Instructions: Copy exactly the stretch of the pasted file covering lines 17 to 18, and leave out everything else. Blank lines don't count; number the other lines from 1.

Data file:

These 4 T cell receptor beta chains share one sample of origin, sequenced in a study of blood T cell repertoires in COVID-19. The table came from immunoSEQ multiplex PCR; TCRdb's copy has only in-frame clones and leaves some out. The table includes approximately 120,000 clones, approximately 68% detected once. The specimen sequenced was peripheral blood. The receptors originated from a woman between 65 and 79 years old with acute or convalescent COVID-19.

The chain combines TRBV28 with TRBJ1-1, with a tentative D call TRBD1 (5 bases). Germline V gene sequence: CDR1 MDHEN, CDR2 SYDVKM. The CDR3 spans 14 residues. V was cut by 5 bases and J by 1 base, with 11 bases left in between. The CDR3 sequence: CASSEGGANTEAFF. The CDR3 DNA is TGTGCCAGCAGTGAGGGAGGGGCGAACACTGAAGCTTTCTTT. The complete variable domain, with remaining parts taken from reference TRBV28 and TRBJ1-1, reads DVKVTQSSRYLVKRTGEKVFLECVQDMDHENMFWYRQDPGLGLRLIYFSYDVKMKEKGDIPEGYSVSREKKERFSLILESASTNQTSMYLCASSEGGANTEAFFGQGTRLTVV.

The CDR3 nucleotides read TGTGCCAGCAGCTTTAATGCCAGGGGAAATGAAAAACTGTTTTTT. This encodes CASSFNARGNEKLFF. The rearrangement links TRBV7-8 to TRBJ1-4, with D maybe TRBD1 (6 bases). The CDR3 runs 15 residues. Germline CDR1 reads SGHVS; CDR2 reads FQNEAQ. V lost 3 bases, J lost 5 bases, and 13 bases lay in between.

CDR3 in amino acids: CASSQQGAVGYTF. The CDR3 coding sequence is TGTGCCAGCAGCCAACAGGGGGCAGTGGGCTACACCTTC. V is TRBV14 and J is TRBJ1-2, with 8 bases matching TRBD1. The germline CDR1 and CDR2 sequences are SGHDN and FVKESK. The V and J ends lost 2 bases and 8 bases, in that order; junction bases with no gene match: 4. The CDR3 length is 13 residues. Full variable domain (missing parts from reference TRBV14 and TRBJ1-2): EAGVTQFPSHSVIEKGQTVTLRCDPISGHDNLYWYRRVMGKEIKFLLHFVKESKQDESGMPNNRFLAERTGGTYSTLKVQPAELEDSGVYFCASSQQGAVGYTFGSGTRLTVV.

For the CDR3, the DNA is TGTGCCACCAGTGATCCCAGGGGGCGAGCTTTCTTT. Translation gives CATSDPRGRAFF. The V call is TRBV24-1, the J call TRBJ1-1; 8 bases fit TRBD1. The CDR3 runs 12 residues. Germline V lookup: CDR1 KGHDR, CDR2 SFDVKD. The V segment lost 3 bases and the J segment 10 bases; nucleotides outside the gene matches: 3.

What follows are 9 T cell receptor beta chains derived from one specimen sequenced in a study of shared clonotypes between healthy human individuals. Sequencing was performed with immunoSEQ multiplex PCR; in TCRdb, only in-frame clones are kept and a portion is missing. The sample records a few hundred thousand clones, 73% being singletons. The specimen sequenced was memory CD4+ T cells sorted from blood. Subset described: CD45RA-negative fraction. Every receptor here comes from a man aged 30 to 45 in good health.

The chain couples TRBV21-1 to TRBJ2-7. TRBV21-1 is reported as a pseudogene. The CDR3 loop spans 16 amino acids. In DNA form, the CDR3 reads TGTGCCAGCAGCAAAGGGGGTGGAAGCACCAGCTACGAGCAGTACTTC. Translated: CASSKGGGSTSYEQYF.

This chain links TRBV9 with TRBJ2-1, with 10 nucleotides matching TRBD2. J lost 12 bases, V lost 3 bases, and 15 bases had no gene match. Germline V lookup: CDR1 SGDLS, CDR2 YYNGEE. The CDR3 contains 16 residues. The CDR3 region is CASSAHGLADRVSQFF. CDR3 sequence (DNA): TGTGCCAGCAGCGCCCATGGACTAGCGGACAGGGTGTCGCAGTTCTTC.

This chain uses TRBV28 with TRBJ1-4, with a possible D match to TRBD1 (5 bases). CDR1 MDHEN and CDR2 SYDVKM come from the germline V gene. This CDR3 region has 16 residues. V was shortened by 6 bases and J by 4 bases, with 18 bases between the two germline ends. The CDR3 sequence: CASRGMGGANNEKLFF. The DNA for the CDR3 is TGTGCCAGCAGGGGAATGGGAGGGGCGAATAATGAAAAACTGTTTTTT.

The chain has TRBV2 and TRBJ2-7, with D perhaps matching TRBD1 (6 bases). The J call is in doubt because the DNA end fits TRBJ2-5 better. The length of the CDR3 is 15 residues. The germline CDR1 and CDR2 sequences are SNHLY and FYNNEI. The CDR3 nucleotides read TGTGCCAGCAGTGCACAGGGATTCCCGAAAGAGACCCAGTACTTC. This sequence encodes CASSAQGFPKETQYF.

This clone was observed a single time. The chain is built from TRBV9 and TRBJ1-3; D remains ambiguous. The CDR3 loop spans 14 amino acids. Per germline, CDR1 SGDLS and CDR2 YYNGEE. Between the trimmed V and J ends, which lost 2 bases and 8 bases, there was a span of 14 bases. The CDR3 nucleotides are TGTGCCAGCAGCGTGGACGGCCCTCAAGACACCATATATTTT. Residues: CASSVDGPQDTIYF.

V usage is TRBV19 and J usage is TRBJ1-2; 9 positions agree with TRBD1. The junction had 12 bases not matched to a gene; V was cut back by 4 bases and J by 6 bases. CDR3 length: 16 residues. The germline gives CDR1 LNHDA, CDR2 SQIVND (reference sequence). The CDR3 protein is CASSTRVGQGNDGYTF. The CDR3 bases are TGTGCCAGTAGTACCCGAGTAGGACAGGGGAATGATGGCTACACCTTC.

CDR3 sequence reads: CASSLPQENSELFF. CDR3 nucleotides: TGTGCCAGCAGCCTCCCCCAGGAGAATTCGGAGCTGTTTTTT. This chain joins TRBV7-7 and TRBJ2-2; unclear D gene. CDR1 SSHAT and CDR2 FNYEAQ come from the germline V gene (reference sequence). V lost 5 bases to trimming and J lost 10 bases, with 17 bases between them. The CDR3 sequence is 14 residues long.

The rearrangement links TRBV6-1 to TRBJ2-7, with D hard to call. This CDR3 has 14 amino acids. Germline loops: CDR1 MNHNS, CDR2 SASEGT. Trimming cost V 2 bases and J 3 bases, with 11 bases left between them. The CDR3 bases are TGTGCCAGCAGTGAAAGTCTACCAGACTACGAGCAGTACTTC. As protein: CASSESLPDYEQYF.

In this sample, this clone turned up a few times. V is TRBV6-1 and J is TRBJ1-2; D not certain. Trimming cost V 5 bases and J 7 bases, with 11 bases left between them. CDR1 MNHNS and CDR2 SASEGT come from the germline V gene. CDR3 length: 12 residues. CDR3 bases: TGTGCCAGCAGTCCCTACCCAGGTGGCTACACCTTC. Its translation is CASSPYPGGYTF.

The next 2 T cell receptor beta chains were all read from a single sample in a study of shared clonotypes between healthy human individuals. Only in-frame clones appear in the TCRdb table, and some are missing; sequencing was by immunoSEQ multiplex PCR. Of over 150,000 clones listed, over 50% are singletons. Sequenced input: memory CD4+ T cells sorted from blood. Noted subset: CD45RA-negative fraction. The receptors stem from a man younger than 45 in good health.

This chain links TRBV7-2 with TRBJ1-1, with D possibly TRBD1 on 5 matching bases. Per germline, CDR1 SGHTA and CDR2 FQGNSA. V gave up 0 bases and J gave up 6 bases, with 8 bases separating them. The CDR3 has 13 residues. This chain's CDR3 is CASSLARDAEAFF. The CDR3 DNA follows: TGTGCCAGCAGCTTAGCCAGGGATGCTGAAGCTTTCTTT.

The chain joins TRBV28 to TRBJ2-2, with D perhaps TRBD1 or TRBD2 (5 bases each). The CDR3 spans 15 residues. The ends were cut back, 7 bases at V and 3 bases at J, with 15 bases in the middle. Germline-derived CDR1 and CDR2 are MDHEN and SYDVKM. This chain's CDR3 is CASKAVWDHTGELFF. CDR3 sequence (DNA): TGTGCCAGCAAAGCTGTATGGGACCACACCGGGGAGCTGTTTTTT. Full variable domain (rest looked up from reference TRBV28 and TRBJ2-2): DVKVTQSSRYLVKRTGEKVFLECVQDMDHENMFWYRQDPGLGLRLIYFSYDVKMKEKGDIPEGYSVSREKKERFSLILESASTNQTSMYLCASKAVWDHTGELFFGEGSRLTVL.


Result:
This chain links TRBV7-2 with TRBJ1-1, with D possibly TRBD1 on 5 matching bases. Per germline, CDR1 SGHTA and CDR2 FQGNSA. V gave up 0 bases and J gave up 6 bases, with 8 bases separating them. The CDR3 has 13 residues. This chain's CDR3 is CASSLARDAEAFF. The CDR3 DNA follows: TGTGCCAGCAGCTTAGCCAGGGATGCTGAAGCTTTCTTT.

The chain joins TRBV28 to TRBJ2-2, with D perhaps TRBD1 or TRBD2 (5 bases each). The CDR3 spans 15 residues. The ends were cut back, 7 bases at V and 3 bases at J, with 15 bases in the middle. Germline-derived CDR1 and CDR2 are MDHEN and SYDVKM. This chain's CDR3 is CASKAVWDHTGELFF. CDR3 sequence (DNA): TGTGCCAGCAAAGCTGTATGGGACCACACCGGGGAGCTGTTTTTT. Full variable domain (rest looked up from reference TRBV28 and TRBJ2-2): DVKVTQSSRYLVKRTGEKVFLECVQDMDHENMFWYRQDPGLGLRLIYFSYDVKMKEKGDIPEGYSVSREKKERFSLILESASTNQTSMYLCASKAVWDHTGELFFGEGSRLTVL.